Still he remained motionless, looking up. Then the E sign to indicate an error and not a hit flashed on the scoreboard, and the official scorer above shook his head. The big chap on the bag flushed. He clapped his thigh angrily and held his nose with the thumb and forefinger of his left hand to indicate what he thought of the decision. The gesture was plainly visible, lost to no one on the field or in the stands. The hoots and jeers increased all over the ballpark. It was easy enough for Casey in the press box to understand why the fans were down on him.

The game went along until the eighth inning with no score on either side. Then, with two out, the Braves filled the bags on an error, a base on balls, and a bunt too hard to handle. There was a long struggle over the next hitter, who fouled off pitch after pitch to the screen. At last he caught a fast-breaking curve and swung hard. The bat on the ball had an ominous sound. It was tagged, a terrific liner toward right that seemed to rise in flight, that Bob Russell, the second baseman, leaped for in a one-handed stab and missed. Highpockets went back, his long legs covering the ground rapidly, back toward the fence in deep right, back until he reached the cinder path just below the wall. Then, with no apparent effort whatever, he jumped gracefully at the exact moment. The whistling liner was in his glove.

Fast as ever, Roy Tucker was following the ball, too. He neared the fence, came closer as Highpockets grabbed it, and was only a dozen feet away. The big chap came down from his leap in the air, and with an effortless gesture tossed the ball underhand to his teammate. Then, turning, he loped toward the dugout. Even the jury box in right stood applauding as he came in toward the stands.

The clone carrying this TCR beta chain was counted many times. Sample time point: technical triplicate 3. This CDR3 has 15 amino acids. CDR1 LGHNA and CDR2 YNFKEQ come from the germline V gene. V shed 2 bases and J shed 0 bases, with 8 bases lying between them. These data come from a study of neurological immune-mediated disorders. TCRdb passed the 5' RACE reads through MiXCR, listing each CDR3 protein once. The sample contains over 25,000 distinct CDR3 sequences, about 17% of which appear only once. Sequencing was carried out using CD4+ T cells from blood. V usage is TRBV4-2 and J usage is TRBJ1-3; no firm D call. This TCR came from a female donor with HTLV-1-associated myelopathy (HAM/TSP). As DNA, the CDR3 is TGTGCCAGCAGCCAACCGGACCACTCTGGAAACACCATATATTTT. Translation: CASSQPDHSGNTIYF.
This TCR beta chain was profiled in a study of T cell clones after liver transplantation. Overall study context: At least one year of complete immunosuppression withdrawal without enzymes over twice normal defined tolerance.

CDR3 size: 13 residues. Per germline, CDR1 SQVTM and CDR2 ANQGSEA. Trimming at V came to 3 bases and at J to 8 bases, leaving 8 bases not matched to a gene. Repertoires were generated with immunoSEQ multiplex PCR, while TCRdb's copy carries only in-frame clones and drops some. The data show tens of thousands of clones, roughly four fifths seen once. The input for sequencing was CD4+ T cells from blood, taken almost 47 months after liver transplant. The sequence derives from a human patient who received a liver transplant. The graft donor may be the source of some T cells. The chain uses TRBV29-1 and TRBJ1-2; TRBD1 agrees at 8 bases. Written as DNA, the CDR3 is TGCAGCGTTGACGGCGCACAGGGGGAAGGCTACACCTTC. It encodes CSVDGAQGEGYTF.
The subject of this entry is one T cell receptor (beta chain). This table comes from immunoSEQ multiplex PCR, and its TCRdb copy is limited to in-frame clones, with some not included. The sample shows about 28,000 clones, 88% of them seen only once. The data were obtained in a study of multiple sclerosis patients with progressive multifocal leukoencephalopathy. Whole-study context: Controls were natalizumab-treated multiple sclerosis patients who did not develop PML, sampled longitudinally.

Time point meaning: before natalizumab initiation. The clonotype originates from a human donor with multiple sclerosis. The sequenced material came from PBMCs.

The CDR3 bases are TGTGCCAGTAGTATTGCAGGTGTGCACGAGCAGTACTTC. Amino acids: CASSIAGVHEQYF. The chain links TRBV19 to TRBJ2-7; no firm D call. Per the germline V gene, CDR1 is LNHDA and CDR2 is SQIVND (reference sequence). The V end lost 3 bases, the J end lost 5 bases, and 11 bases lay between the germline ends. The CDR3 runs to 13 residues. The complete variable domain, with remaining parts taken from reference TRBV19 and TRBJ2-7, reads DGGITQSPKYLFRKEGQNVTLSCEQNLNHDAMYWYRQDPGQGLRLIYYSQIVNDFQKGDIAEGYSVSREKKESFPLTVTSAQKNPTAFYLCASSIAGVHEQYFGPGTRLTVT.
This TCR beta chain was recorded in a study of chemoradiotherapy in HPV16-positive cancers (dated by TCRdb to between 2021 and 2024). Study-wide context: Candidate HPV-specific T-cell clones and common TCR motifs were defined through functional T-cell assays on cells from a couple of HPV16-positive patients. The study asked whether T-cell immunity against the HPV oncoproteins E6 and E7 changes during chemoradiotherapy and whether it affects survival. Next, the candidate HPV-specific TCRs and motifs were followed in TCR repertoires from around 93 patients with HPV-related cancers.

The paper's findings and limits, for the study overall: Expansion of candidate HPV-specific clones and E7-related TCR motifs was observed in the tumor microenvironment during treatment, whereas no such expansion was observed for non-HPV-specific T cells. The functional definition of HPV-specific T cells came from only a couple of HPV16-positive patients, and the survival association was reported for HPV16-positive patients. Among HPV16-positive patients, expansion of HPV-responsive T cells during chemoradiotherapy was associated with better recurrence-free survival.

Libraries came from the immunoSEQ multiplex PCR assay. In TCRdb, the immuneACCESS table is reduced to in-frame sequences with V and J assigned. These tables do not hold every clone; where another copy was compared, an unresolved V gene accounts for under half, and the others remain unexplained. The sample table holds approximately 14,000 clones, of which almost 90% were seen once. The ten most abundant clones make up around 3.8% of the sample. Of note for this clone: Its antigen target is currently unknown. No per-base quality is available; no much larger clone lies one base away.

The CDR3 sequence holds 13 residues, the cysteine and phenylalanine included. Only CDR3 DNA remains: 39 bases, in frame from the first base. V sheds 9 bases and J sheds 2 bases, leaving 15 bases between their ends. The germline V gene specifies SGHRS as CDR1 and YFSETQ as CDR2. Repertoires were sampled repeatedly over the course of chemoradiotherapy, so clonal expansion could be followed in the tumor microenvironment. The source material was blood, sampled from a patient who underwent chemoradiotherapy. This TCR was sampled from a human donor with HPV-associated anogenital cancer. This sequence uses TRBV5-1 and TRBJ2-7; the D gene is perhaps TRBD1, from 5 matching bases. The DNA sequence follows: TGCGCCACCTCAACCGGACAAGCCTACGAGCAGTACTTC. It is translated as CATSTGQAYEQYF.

Casey noticed that the boy ran grimly into the dugout, refusing to tip his cap or make any conventional gesture to the yelling crowd above.

"Makes it all look so easy," said the reporter next to him.

"Just what I was thinking myself."

Now the Dodgers came in for their last raps, the two teams battling evenly and no one across for either side. Roy Tucker, the first batter, beat out an infield roller, and the next man, attempting to sacrifice, popped to the pitcher. There was one out as Highpockets came to the plate. The Boston infield shifted. A roar rose over the diamond.

The whole park stood. Out in left field even the two bullpen pitchers paused to watch the drama. Every time he had come up, Highpockets had hit the ball straight at the fielders on the right side of the infield, going three for nothing. Yet the pitcher knew how dangerous he was and worked on him with care. It was pitcher's weather. The sun was low, and an east wind had come off the river, blowing the smoke from the locomotives in the Boston and Albany yards directly across the diamond. Out of the smog and smoke the fast-ball hurler of the Braves was not easy to sight. He had control, too, and could spot the ball where he wanted. The odds were against the batter.

Yet Highpockets seemed not to care. He stepped into the batter's box in a din of catcalls, croaks, hoots, and various forms of the raspberry, as calmly as though he were deaf. If he realized the importance of the moment or heard the derision of the stands all round, above, and behind, he gave no sign. Loose as ever, he stood swinging his bat, waiting coolly, while the runner danced off the bag at first.

The opening pitch was low, inside. He glanced over at Charlie Draper behind third. The coach rubbed his hands across the front of his shirt, and Highpockets tapped the plate twice with his bat to show he had the signal for the hit-and-run on the following ball. One glance at Roy Tucker off first proved that he, also, understood and was set to go. The pitcher wound up. Highpockets dug in his spikes.